LGBT Groups Scale Back Goals In 2011, Search For Smaller Victories With New Congress
WASHINGTON -- Facing an emboldened Republican House unlikely to consider significant gay rights legislation in 2011, the nation's leading LGBT advocacy organizations are aiming to push for measures that advance pro-equality causes but are a far cry from historic bills like the repeal of Don't Ask, Don't Tell.
A new analysis by the Human Rights Campaign, the country's largest LGBT advocacy group, argues that the 112th Congress will have 53 more lawmakers unlikely to vote on behalf of advancing gay rights than in the previous session; the Senate will have five more, bringing the total of such members in the new Congress to 265:
"There will be some opportunities that will be presented to us," said Allison Herwitt, legislative director at HRC. "I think that going into the 112th Congress, generally, we'll be looking at, what are the bigger bills that will be moving that we can put pieces of pro-equality -- either amendments or provisions -- into those larger moving bills?"
She said the reauthorization of the Elementary and Secondary Education Act might provide opportunities to include measures addressing bullying and harassment. The Older Americans Act could allow advocates to push for provisions that benefit older LGBT Americans. A piece of free-standing legislation, the Tax Equity for Health Plan Beneficiaries Act, would equalize tax treatment for employer-provided health coverage for domestic partners and other non-spouse, non-dependent beneficiaries.
HRC will still work on larger pieces of legislation, like the Employment Non-Discrimination Act and the Defense of Marriage Act, pushing to introduce the bills, educating lawmakers and holding hearings on the issues.
R. Clarke Cooper, executive director of the Log Cabin Republicans, also acknowledges that major measures are unlikely to go anywhere but said there are opportunities to marry the fiscal concerns of the Republican Party with pro-equality legislation. Like Herwitt, he pointed to inequalities in the tax code.
Currently under federal law, employers who offer health benefits for the domestic partners of their employees face unequal treatment: both the employers and employees are taxed at a higher rate and essentially, employers are rewarded for discriminating.
"We have drafted a tax reform bill that would address a 'donut hole' -- people call it different things -- there is currently a problem with the way the federal tax code is written that is punitive to employers, and employees who may have a same-sex partner," said Cooper, noting it would be LCR's first piece of legislation this Congress. "We figure, with the current appetite in Congress for tax reform, and the current appetite for economic growth and limiting the federal budget and balancing the budget, this may be an opportunity for a successful piece of legislation that could be introduced and sponsored by Republicans, with bipartisan support from Democrats."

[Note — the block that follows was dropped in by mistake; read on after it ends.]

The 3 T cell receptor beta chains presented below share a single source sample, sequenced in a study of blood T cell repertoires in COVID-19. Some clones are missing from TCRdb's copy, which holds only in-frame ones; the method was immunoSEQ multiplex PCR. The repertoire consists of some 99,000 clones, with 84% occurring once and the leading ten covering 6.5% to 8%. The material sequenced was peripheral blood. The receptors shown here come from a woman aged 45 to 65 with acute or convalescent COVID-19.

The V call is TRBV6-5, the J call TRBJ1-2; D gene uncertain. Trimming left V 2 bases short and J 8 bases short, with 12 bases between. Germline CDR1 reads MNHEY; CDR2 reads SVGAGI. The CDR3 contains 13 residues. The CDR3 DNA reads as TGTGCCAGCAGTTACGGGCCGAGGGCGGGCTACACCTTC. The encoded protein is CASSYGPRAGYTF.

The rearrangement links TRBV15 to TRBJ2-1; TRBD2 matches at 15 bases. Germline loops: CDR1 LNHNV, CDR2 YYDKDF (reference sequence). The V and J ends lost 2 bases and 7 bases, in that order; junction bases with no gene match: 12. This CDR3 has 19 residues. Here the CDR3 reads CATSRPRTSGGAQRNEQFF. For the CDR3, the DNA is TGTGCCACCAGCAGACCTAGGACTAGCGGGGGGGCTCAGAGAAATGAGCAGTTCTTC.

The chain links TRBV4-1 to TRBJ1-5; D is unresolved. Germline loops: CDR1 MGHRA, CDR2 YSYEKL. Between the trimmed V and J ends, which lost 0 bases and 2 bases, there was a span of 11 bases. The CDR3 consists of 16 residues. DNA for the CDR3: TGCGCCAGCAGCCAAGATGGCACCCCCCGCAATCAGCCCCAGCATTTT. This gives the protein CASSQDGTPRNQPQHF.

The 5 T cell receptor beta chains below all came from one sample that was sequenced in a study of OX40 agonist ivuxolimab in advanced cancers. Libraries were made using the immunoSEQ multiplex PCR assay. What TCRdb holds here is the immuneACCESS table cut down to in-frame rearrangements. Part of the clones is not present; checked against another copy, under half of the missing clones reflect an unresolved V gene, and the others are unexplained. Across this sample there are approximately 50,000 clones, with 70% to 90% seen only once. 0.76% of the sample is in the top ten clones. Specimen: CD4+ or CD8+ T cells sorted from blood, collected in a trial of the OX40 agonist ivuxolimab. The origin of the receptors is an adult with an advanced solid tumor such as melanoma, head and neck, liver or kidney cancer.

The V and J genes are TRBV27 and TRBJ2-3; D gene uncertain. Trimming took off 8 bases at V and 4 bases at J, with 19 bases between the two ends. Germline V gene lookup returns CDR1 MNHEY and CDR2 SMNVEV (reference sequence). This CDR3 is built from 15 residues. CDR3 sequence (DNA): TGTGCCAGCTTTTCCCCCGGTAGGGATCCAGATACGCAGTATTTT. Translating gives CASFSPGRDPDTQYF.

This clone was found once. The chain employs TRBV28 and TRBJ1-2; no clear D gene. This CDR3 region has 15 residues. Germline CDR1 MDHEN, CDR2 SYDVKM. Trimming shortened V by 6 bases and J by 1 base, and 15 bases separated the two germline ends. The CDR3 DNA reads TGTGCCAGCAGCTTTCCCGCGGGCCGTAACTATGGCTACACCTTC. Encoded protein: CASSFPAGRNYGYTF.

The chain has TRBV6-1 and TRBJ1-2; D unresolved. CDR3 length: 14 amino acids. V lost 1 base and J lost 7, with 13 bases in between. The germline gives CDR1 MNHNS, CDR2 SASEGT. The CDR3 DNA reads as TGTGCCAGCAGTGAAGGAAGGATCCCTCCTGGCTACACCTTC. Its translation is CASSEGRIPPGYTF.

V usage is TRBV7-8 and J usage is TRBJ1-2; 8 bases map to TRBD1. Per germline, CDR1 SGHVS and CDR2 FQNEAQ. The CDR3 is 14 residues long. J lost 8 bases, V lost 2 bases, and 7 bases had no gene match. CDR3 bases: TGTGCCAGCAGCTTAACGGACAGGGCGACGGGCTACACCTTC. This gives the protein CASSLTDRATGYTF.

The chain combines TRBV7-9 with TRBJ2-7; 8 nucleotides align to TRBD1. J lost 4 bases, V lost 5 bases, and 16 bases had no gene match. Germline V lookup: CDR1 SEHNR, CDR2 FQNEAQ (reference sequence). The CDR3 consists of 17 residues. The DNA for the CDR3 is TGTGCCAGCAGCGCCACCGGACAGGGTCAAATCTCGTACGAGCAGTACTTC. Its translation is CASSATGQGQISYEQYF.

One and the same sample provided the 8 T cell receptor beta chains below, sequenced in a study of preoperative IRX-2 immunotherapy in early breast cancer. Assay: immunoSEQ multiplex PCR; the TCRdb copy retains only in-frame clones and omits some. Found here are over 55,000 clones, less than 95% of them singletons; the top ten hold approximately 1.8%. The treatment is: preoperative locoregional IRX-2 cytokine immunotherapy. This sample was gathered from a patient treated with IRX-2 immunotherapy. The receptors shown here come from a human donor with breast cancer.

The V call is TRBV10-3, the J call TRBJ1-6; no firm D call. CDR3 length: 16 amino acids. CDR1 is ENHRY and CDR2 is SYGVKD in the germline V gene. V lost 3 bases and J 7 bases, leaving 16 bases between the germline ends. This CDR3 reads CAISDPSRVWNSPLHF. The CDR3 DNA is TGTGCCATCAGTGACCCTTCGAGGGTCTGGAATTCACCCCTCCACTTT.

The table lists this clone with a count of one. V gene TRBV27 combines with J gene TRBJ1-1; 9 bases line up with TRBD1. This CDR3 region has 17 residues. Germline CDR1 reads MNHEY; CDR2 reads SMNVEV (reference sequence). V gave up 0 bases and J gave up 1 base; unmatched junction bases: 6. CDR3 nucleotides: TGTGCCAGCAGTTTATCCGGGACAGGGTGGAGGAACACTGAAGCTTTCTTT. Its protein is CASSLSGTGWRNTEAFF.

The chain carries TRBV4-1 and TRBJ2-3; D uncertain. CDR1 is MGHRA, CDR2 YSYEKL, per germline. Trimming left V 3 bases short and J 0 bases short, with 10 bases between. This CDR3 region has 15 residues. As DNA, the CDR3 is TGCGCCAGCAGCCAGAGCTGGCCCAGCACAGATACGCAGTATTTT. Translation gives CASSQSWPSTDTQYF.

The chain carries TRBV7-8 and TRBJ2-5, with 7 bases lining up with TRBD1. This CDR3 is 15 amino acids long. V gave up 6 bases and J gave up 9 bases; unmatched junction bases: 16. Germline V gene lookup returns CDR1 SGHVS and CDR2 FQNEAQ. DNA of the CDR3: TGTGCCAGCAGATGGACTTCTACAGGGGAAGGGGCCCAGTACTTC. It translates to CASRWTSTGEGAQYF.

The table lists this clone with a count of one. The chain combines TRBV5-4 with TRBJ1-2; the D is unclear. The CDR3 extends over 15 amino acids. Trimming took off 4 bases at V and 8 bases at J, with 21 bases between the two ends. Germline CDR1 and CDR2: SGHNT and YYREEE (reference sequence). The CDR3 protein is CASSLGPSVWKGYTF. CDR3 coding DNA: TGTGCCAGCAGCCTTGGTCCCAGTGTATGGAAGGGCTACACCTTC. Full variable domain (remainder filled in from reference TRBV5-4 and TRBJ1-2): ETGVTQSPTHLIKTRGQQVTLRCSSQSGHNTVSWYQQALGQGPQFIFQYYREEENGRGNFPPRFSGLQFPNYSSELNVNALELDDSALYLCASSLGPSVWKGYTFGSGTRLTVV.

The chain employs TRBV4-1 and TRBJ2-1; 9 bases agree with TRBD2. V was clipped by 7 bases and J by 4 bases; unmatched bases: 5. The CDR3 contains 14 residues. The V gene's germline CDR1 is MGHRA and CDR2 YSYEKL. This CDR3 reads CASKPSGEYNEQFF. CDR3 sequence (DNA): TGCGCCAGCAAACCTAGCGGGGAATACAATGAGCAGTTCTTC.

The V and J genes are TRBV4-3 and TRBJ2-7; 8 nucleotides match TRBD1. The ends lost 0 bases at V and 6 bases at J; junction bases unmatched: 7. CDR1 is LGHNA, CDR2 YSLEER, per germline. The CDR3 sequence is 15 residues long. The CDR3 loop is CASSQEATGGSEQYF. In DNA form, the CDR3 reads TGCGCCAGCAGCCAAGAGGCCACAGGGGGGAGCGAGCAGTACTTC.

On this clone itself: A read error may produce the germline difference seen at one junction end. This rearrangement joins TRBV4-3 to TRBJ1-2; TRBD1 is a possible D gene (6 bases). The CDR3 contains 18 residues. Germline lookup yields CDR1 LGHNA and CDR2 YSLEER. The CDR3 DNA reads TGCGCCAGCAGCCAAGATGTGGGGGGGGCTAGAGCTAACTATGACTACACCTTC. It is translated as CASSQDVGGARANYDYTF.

He is less pessimistic that Republicans will try to take away LGBT rights, pointing to 11 of LCR's endorsed candidates -- including five new members -- who will be in the 112th Congress. He also noted that on Dec. 15, the Republican Study Committee, run by the socially conservative Rep. Jim Jordan (R-Ohio), convened a meeting with conservative and Republican auxiliary organizations -- including the Heritage Foundation, National Rifle Association, and LCR -- and made clear the party will be focused on fiscal issues.
"What Chairman Jordan shared with us is that all the priorities for this Congress are fiscal-related," said Cooper. "One could interpret it as there have been lessons learned either at a pragmatic or principled level by certain Republicans on social issues, that they're not good for the party; they are divisive. And frankly, in many respects, from a true definition of conservatism, social issues don't have a role in the government."
The three priorities identified by Jordan, according to Cooper, were: 1) a rescission package that would eliminate previously approved spending; 2) balancing the federal budget; and 3) federal welfare reform.
Herwitt is less optimistic. She said that LGBT advocates will have to look closely at budget numbers Republicans put out and where they decide to cut spending. Will they go after funding for HIV/AIDS programs? Hate crimes enforcement?
Additionally, as the 2012 elections heat up, she said Republicans might bring social issues to the table again.
"I think they're going to have to give some red meat to their base, and I assume it's either going to be anti-gay, anti-choice, or anti-immigrant, or all of the above," said Herwitt. "So I just think that when you have someone like Jeb Hensarling, who is chairman of the House Republican Conference, he's extremely connected and close to a lot the right-wing religious groups, so there's going to be pressure on the leadership to deliver on some of these issues."
One branch of government that could hold major victories (or upsets) for the LGBT community: the judicial system. There currently are two major cases making their way through the courts, one challenging the constitutionality of DOMA, the other the constitutionality of California's same-sex marriage ban. Either could end up at the Supreme Court.
There will also be action at the state level, with Maryland, New York and Rhode Island looking to advance marriage equality bills, and states like Tennessee, Arizona and Florida likely considering legislation to restrict adoption rights for same-sex parents.